The heart has four valves that keep blood flowing in and out — the mitral, tricuspid, pulmonary and aortic valves. Every valve has flaps called “leaflets” that open and close during each heartbeat.
The aortic valve is the main valve through which blood is pumped to the body. When it does not open completely, usually due to calcification, this narrowing is a serious condition called aortic valve stenosis that can damage the heart.
Aortic stenosis mainly affects people over age 75, but also can affect younger adults. Sometimes, children are born with this condition.
Aortic stenosis is usually treated by replacing the valve with a prosthetic valve. This can be implanted surgically or, more commonly today, via a minimally invasive transcatheter aortic valve replacement (TAVR).
But either way, the artificial valve will degrade over the course of several years and need replacing. Wouldn’t it make more sense to treat the calcification first, delaying the need for a prosthetic valve?
That was the novel notion behind the founding of Rehovot-based Pi-Cardia in 2009.
“We saw that calcium grows into the leaflets and slowly begins to hinder their motion or mobility,” said cofounder and CEO Erez Golan.
“The main idea behind Pi-Cardia is to repair the aortic valve without replacing it with a prosthetic valve. This is a very new and unique approach.”
Pi-Cardia’s first product, Leaflex, accomplishes that by breaking up (“scoring”) calcification anywhere along the aortic valve leaflets.
This procedure, which restores flexibility and functionality, is done through a catheter without opening the chest.
The device is currently in human clinical trials across Europe, supported by a $27 million funding round in April 2020 led by European life sciences venture capital firm Sofinnova Partners.
In July 2020, Pi-Cardia signed a deal with China’s Venus Medtech, a strategic investor, to further test its products for eventual introduction into the Chinese market.
“With large numbers of lower income aortic stenosis patients in China, the Leaflex technology could provide treatment possibilities to an otherwise overlooked and undertreated sector,” said Runlin Gao of Fuwai Hospital Chinese Academy of Medical Sciences and the National Center for Cardiovascular Diseases.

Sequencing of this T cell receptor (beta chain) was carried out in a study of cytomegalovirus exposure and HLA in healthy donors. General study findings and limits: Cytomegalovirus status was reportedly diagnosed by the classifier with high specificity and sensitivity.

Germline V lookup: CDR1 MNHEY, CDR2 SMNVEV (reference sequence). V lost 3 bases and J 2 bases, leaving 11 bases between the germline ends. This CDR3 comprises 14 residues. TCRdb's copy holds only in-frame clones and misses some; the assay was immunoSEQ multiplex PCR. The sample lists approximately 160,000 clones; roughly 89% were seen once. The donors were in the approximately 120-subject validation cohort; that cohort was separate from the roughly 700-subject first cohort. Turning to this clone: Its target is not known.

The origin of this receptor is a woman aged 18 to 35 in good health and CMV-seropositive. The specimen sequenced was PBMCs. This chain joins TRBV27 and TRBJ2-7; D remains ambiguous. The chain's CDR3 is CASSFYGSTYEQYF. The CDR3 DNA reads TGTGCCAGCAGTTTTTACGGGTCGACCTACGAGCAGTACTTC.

Erez Golan and cofounder Eyal Kolka are physicists who had worked together for years, first in defense-sector R&D and then in a series of medical device companies.
TopSpin Medical, their first joint startup founded in 1999, developed a miniaturized MRI camera on the tip of a catheter. ClearCut Medical, another joint venture, developed a portable MRI for detecting the margins of a tumor during breast cancer surgery.
At Pi-Cardia, their first priority was to develop Leaflex for aortic stenosis patients who did not yet have a prosthetic valve. (The name of the company uses the mathematical constant “pi” to allude to the goal of achieving a circular opening of the valve.)
Then they began working on a solution for patients who already have a prosthetic valve and need a new one.
Today, most second valve replacements are TAVRs. The TAVR market, currently estimated at $5 billion, is predicted to double over the next few years as this catheter-based procedure is preferred over open surgery, particularly for younger patients.
The problem is that the leaflets of the existing prosthetic valve can get trapped during a TAVR procedure. This may lead to coronary artery obstruction and can be life-threatening.
Enter Pi-Cardia’s second product, ShortCut.
“ShortCut splits the leaflets of the previous surgical valve so the blood can flow through the coronaries once the second prosthetic device is put in,” Golan explains.
As with Leaflex, the minimally invasive ShortCut procedure requires no open-heart surgery.
Although it does not yet have regulatory approval, ShortCut already has saved high-risk patients in five “compassionate use” cases during 2021. Three were performed in Berlin and two in Jerusalem’s Shaare Zedek Medical Center.
“We were able to successfully treat three patients with degenerated valves who were at risk of coronary obstruction after TAVR with the ShortCut device,” said Dr. Jörg Kempfert of the German Heart Center Berlin.
“We were able to effectively split the target leaflets in all patients within just a few minutes, allowing for safe implantation of both self-expandable and balloon-expandable TAVR valves.”
Dr. Ulrich Gerckens, who oversaw these cases in Berlin, said, “Lifetime management in aortic stenosis is critical, especially as we treat younger patients. Therefore, a simple dedicated tool to prevent coronary obstruction that can easily be utilized across all TAVR centers is greatly needed in the field.”
A European clinical trial of ShortCut is beginning, said Golan.
“As the number of patients with aortic stenosis continues to grow, both Shortcut and Leaflex may offer important new treatment options for both physicians and patients,” Golan said.
Produced in association with ISRAEL21c.
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